17. 17. <ul><li>Microlending. The SKS smart cards project is a microfinance project catering to marginal farmers and agricultural workers. ICICI lent $10 million to SKS and led multiple initiative. </li></ul><ul><li>SKS Microfinance is an innovative nonbanking financial company- </li></ul><ul><li>that has a variety of loan products, encourages membership of women, and provides loans of </li></ul><ul><li>$100 or less. So far it has loaned about $57 million to more than 200,000 people. It has also created a network of 8,000 self-help groups, each with 20 female members, to create microfinanced businesses. </li></ul>
  18. 18. <ul><li>Hypermarkets and access to cold storage supply chains for poor farmers: intends to build a nationwide retail network of 2,000 supermarkets and </li></ul><ul><li>1,000 larger hypermarkets based on a distribution supply system, an integrated “farm to fork” </li></ul><ul><li>logistics supply chain. Reliance will not enter the farming business. Instead it will be the “offtaker of last resort,” relieving farmers of risk. It plans to revolutionize both farming and retail by </li></ul><ul><li>investing $5.7 billion by 2011 to modernize both farms and stores. </li></ul>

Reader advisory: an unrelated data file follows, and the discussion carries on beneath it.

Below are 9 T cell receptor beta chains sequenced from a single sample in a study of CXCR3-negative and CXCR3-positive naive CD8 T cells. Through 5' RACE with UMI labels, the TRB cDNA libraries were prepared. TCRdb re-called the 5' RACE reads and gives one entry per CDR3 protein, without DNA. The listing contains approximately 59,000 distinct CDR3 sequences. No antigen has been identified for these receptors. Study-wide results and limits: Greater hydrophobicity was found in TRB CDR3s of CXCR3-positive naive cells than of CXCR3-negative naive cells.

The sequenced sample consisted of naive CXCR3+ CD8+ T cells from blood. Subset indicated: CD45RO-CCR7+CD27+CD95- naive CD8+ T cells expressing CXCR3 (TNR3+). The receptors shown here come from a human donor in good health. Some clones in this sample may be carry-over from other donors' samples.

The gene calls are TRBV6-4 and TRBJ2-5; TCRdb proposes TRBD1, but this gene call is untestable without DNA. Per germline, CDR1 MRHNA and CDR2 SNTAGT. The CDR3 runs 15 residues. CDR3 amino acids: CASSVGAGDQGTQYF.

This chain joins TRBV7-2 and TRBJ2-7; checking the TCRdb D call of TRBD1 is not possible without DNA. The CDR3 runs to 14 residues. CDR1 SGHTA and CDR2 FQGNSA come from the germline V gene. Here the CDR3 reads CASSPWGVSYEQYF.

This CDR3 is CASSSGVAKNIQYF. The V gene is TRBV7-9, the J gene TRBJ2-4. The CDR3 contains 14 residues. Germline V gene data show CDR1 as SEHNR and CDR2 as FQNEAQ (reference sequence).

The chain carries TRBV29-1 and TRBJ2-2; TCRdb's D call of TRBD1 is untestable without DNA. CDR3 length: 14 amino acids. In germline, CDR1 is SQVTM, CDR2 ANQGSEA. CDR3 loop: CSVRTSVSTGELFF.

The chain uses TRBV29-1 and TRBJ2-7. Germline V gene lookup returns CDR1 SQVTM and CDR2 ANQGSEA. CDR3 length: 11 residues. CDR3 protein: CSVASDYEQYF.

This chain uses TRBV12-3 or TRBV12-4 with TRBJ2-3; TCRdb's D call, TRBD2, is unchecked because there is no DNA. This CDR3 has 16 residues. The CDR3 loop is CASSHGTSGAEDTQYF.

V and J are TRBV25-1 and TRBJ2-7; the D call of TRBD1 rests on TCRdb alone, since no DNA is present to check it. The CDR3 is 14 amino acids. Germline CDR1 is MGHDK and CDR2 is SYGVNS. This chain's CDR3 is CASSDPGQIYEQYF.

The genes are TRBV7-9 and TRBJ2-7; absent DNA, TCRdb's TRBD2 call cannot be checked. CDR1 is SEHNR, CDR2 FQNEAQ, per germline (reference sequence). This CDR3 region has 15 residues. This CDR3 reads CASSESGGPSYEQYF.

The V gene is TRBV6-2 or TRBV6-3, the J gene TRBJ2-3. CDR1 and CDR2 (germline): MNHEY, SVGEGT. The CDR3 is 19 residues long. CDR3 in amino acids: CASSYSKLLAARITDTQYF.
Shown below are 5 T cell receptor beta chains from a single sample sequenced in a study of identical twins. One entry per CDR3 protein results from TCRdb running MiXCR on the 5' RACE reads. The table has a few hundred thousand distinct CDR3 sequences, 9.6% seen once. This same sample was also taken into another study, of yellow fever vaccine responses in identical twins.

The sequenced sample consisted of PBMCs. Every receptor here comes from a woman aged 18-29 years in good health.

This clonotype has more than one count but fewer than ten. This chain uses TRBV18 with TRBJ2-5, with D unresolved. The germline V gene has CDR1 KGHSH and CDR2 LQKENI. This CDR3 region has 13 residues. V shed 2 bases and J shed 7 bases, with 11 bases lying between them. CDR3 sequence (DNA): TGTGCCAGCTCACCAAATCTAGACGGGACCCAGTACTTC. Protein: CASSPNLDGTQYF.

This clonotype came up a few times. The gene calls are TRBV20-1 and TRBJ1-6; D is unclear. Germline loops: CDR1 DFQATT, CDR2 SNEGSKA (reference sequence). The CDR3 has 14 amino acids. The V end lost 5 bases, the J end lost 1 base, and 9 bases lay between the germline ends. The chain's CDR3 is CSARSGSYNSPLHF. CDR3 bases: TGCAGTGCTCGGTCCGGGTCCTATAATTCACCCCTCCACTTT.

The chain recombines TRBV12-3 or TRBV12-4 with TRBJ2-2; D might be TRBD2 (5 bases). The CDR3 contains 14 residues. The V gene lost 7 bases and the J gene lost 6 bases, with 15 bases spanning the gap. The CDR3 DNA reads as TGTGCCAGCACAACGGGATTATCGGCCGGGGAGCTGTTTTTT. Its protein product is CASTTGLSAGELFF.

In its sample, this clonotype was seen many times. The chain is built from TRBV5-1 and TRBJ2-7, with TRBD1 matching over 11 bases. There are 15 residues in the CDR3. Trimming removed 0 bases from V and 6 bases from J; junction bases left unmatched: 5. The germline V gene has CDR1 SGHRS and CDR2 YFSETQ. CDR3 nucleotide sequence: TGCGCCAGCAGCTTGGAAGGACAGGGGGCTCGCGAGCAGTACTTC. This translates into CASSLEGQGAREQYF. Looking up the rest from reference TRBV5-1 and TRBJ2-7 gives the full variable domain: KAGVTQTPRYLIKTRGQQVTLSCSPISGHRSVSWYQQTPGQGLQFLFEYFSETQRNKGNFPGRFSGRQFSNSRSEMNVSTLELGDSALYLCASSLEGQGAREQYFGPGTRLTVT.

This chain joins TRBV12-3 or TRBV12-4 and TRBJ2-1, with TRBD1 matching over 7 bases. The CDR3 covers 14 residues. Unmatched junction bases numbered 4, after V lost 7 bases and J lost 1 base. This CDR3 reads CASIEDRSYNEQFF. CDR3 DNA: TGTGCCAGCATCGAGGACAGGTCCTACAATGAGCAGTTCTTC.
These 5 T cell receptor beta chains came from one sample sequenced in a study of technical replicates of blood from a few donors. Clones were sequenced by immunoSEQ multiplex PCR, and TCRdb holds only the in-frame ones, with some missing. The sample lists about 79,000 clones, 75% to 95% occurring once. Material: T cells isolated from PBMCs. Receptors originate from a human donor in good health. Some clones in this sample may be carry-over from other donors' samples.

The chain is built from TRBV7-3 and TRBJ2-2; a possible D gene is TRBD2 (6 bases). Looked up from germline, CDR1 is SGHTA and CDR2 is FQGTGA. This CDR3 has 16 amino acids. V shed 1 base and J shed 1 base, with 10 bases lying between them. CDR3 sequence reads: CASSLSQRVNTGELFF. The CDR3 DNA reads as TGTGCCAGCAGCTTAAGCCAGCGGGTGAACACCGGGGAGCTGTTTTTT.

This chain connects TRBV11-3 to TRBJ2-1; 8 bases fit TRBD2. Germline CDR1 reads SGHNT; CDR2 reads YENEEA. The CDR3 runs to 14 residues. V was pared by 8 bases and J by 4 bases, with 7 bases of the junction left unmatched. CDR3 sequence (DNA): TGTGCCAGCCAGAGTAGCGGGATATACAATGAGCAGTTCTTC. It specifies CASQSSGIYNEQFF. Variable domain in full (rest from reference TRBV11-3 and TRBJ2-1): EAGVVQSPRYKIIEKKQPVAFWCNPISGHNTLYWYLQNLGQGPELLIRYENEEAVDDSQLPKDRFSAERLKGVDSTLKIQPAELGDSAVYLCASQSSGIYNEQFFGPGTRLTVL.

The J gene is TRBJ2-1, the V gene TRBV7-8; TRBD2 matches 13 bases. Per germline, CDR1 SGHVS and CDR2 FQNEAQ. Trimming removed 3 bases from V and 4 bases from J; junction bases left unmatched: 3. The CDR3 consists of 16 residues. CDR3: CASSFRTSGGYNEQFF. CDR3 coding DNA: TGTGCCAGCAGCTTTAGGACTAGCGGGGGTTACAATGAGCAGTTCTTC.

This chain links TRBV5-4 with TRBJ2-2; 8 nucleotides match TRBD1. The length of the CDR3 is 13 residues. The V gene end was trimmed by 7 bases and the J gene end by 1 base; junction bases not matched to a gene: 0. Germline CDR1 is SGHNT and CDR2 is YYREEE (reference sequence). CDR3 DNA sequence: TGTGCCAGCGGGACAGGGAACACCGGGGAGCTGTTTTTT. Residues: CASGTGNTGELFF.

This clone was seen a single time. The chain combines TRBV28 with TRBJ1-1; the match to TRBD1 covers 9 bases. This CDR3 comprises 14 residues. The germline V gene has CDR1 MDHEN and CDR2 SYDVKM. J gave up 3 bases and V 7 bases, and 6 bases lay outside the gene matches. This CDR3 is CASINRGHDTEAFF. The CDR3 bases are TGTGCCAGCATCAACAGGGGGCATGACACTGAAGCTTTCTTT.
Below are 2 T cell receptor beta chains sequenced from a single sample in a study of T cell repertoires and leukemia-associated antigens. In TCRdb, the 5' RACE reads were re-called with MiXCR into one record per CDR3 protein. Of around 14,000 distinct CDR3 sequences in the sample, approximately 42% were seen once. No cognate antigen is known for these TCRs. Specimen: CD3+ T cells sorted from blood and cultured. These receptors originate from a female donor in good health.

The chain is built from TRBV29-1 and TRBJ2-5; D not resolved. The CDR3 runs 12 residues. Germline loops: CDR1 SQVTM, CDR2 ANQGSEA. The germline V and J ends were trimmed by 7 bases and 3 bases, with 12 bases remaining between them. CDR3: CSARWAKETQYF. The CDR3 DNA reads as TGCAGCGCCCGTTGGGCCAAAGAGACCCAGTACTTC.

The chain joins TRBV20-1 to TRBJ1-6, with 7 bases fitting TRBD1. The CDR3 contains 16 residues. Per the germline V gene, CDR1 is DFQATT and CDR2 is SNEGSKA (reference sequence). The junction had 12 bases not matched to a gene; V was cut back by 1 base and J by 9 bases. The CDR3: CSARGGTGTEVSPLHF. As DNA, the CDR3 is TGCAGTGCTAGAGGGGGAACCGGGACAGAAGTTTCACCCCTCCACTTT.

19. 19. <ul><li>Direct-to-home distribution network. Consumer goods firms such as Hindustan Lever are seeking new ways of doing business among the rural poor. Its Project “Shakti “recruits women- </li></ul><ul><li>to self-help groups that offer tiny loans—microcredit—to support a direct-to-home distribution network. The project already reaches 80,000 villages, and by 2010 expects to employ 100,000 </li></ul><ul><li>“ Shakti entrepreneurs,” covering 500,000 villages. </li></ul>